14 December, 2016The demonetization process launched by India’s government has affected production, jobs and wages of workers across the country. There are fears that it will result in the loss of over 400,000 jobs and reduce India’s economic growth rate.
On 8 November, Indian Prime Minister Modi announced that Rs 1,000 (US$14.8) and Rs 500 (US$7.4) notes, which constituted 86 per cent of the total cash in the country, would no longer be legal tender by midnight. The government called on people to exchange their old notes and get new currency at the banks.
Involving 1.3 billion people, this massive exercise was said to bring unaccounted cash (popularly known as black money in India) into the system, to check counterfeit currency and to stop funding terrorist activities in India.
However, as old notes have not been replaced by new currency one month after the announcement, there is a lack of cash at the banks and cash machines. This has painful consequences for people across the country.
Poor penetration of the banking system and a minimal use of debit and credit cards, as well as other online transactions, have made matters worse. According to the World Bank, over 86 per cent of Indian workers receive wages in cash. Only 53 per cent of adults have bank accounts, and only 39 per cent of account holders have a bank card.
Rural areas, where more than 60 per cent of the total population live, are worst affected with limited banking reach. Only about five bank branches and four cash machines are available per 100,000 people in rural areas, while urban areas have 18 branches and 37 cash machines for the same amount of people.
Rajendra Prasad Singha of the Hind Mazdoor Sabha trade union centre and executive committee member of IndustriALL says:
Central trade unions oppose the demonetization drive. It has caused enormous distress and misery to millions of workers and common people with loss of employment, wages and livelihood. After one month it has become obvious that the irresponsible policy did not have big impact on black money, while workers faced irreparable losses.
The cash crunch has interrupted the economy’s payment system and has deeply disturbed production activities and workers all over the country. Not only agriculture, informal sector and daily wage workers, but also precarious workers in manufacturing and services sectors and all who received their wages in cash are facing severe implications. Reports from industrial areas across the country suggest that large number of big, small and medium enterprises have reduced or stopped their operations resulting in huge job losses.
Mobile manufacturing and assembling companies like Foxconn, Lava, Korbann and Micromax have drastically reduced production and sent workers on unscheduled holidays.
According to reports, automobile sales across India steeply declined in November 2016. Many original equipment manufacturers have drastically reduced their production, while some have even halted production. Permanent workers of these units have been sent on leave, while a large number of precarious workers will go unpaid.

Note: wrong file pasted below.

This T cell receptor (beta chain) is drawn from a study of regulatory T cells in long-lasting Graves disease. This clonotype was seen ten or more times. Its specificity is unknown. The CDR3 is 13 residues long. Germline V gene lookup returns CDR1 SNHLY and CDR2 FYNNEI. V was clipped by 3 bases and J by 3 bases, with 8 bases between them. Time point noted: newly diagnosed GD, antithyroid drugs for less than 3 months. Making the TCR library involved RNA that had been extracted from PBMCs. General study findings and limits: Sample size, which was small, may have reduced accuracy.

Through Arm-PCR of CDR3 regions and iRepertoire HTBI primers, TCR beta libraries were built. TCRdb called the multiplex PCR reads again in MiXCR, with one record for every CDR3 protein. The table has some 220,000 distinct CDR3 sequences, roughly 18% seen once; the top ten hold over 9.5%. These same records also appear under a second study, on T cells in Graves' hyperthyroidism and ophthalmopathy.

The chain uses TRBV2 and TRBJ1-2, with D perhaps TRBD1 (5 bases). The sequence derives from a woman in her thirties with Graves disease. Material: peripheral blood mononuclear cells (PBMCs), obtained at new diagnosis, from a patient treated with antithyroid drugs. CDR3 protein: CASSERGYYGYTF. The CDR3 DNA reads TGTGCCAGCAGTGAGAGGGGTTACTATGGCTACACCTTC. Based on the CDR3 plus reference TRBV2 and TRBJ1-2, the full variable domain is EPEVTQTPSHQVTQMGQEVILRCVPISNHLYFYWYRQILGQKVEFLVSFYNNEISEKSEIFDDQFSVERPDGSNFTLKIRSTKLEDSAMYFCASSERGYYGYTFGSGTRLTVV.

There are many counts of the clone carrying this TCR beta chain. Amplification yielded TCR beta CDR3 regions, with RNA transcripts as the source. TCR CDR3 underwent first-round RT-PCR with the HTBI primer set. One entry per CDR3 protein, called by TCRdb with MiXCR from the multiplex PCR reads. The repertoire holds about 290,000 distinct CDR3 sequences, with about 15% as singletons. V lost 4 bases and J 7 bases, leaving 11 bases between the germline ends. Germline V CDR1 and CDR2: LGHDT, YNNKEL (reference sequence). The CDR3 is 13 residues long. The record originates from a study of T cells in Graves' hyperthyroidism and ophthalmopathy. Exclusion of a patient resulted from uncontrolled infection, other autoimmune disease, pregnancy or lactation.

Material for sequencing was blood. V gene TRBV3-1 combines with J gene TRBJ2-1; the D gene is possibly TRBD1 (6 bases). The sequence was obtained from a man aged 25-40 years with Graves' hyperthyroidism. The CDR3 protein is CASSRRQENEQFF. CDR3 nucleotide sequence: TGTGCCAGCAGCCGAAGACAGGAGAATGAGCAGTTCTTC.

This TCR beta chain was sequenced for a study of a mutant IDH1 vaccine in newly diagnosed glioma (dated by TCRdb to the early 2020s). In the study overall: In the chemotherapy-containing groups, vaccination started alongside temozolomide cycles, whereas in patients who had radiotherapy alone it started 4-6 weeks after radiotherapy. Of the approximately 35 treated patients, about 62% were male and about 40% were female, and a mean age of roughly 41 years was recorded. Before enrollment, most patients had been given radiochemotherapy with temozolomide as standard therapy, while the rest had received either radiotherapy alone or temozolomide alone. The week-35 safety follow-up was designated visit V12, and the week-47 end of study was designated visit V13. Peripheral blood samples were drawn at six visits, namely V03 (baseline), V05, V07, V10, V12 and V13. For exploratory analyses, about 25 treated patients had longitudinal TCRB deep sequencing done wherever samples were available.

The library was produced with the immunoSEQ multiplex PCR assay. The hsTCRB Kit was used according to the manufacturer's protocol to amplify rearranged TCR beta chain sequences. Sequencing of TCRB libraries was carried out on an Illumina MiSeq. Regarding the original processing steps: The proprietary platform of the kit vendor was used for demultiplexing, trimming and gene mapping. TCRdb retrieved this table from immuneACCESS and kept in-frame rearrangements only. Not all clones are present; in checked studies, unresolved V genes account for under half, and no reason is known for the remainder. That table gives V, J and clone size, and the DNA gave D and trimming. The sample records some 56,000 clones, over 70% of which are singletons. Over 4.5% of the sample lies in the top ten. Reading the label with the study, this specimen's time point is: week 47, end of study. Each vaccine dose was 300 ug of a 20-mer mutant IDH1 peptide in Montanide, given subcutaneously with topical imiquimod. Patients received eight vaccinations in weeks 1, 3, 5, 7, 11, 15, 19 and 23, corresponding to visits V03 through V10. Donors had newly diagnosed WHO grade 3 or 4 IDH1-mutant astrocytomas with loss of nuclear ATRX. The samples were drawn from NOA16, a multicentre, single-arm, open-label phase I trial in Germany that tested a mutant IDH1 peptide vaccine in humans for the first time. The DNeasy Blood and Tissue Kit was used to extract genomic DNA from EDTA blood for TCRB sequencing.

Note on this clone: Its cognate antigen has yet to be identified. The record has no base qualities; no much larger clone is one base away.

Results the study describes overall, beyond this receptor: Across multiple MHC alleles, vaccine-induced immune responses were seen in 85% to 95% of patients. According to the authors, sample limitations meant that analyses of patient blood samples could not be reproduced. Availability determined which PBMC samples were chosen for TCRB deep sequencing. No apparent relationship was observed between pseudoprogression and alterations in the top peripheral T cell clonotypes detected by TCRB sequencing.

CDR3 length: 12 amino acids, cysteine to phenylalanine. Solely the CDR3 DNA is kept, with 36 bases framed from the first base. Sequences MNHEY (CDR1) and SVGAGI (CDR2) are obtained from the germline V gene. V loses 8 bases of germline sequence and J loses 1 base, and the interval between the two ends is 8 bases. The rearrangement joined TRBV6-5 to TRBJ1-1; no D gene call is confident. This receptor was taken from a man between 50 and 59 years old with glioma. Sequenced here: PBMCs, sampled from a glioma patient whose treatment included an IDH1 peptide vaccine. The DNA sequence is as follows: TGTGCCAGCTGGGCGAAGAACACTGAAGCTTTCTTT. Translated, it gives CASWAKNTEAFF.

The cement industry has been deeply affected as cement demand declined by 45 – 50 per cent. Large number of mini steel units and rolling mills were also seriously affected, as employers are not able pay wages in cash.
Almost 10,000 migrant shipbreaking workers are reported to have left the Alang shipbreaking yards in Gujrat.
Workers in industrial areas around Delhi are facing similar problems. Many workers were paid wages in old currency, but without bank accounts they have nowhere to deposit their money and are unable to exchange their cash for new notes. In cases where companies have deposited wages in workers’ bank accounts, workers have had to queue at the banks and cash machines to withdraw cash, while being marked absent at work.
Many companies have fired precarious workers, as employers no longer can pay cash wages. The shutdown of Sree Hanuman Jute Mills in Howrah, one of the biggest in West Bengal which employed over 2,500 workers, represents the crisis faced by over 200,000 jute mill workers in the state, who are predominantly paid wages in cash.
About 10,000 to 12,000 daily wage migrant workers reportedly left the industrial hub of Gurgaon as employers are not able to pay and workers are not able to buy food and pay rent for their accommodation. Workers who stayed are asked to work for half of the payment or get paid in old currency notes.
In the garment and textile industry in Tirupur, about 2,000 small and micro units have reduced their production from 15 to five shifts per week, affecting over 150,000 workers. Massive layoffs of construction workers are reported in Tamil Nadu, where about 1,000 major projects in Chennai and Kanchipuram districts have been affected.
Apoorva Kaiwar, South Asia regional secretary of IndustriALL says:
The demonetization policy has deeply affected precarious workers across the country as manufacturers including automobile OEMs, auto parts, electrical electronics, garment, textile and leather sectors have reportedly reduced or halted their production.